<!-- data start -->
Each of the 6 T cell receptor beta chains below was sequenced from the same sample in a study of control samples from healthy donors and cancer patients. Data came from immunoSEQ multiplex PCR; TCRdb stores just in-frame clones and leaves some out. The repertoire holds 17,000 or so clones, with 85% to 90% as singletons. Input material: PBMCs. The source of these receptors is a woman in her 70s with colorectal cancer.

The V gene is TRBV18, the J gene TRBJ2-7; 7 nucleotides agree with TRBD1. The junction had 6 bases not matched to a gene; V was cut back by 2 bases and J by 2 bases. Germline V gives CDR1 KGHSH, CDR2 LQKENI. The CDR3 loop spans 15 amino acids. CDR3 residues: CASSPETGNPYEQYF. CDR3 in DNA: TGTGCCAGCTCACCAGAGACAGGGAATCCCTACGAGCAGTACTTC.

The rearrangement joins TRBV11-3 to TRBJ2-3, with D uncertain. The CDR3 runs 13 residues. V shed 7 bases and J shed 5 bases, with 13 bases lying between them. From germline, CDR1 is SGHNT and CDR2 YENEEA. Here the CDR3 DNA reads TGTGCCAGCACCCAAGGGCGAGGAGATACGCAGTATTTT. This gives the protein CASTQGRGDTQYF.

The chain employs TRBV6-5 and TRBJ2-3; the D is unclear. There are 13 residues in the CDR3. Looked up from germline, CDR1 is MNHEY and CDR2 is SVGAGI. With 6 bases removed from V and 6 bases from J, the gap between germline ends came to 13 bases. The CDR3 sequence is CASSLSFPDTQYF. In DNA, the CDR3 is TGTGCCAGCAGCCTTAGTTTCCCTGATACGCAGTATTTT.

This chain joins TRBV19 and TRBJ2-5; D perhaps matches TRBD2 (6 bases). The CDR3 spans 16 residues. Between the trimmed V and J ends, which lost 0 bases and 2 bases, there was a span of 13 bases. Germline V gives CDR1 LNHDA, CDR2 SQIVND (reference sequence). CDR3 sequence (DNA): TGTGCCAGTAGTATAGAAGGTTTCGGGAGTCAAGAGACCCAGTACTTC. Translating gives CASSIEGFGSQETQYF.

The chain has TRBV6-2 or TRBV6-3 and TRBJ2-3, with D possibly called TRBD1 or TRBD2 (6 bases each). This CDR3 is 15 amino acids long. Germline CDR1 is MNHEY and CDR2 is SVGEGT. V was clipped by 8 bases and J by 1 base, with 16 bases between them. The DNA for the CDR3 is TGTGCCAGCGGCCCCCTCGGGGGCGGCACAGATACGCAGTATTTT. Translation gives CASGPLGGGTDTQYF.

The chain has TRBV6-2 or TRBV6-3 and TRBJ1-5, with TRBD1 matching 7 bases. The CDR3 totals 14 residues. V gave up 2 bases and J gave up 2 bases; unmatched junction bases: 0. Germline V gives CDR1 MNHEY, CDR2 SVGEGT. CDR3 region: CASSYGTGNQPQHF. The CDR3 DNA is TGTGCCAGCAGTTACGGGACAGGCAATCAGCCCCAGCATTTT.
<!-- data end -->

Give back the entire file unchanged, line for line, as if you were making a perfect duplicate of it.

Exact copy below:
Each of the 6 T cell receptor beta chains below was sequenced from the same sample in a study of control samples from healthy donors and cancer patients. Data came from immunoSEQ multiplex PCR; TCRdb stores just in-frame clones and leaves some out. The repertoire holds 17,000 or so clones, with 85% to 90% as singletons. Input material: PBMCs. The source of these receptors is a woman in her 70s with colorectal cancer.

The V gene is TRBV18, the J gene TRBJ2-7; 7 nucleotides agree with TRBD1. The junction had 6 bases not matched to a gene; V was cut back by 2 bases and J by 2 bases. Germline V gives CDR1 KGHSH, CDR2 LQKENI. The CDR3 loop spans 15 amino acids. CDR3 residues: CASSPETGNPYEQYF. CDR3 in DNA: TGTGCCAGCTCACCAGAGACAGGGAATCCCTACGAGCAGTACTTC.

The rearrangement joins TRBV11-3 to TRBJ2-3, with D uncertain. The CDR3 runs 13 residues. V shed 7 bases and J shed 5 bases, with 13 bases lying between them. From germline, CDR1 is SGHNT and CDR2 YENEEA. Here the CDR3 DNA reads TGTGCCAGCACCCAAGGGCGAGGAGATACGCAGTATTTT. This gives the protein CASTQGRGDTQYF.

The chain employs TRBV6-5 and TRBJ2-3; the D is unclear. There are 13 residues in the CDR3. Looked up from germline, CDR1 is MNHEY and CDR2 is SVGAGI. With 6 bases removed from V and 6 bases from J, the gap between germline ends came to 13 bases. The CDR3 sequence is CASSLSFPDTQYF. In DNA, the CDR3 is TGTGCCAGCAGCCTTAGTTTCCCTGATACGCAGTATTTT.

This chain joins TRBV19 and TRBJ2-5; D perhaps matches TRBD2 (6 bases). The CDR3 spans 16 residues. Between the trimmed V and J ends, which lost 0 bases and 2 bases, there was a span of 13 bases. Germline V gives CDR1 LNHDA, CDR2 SQIVND (reference sequence). CDR3 sequence (DNA): TGTGCCAGTAGTATAGAAGGTTTCGGGAGTCAAGAGACCCAGTACTTC. Translating gives CASSIEGFGSQETQYF.

The chain has TRBV6-2 or TRBV6-3 and TRBJ2-3, with D possibly called TRBD1 or TRBD2 (6 bases each). This CDR3 is 15 amino acids long. Germline CDR1 is MNHEY and CDR2 is SVGEGT. V was clipped by 8 bases and J by 1 base, with 16 bases between them. The DNA for the CDR3 is TGTGCCAGCGGCCCCCTCGGGGGCGGCACAGATACGCAGTATTTT. Translation gives CASGPLGGGTDTQYF.

The chain has TRBV6-2 or TRBV6-3 and TRBJ1-5, with TRBD1 matching 7 bases. The CDR3 totals 14 residues. V gave up 2 bases and J gave up 2 bases; unmatched junction bases: 0. Germline V gives CDR1 MNHEY, CDR2 SVGEGT. CDR3 region: CASSYGTGNQPQHF. The CDR3 DNA is TGTGCCAGCAGTTACGGGACAGGCAATCAGCCCCAGCATTTT.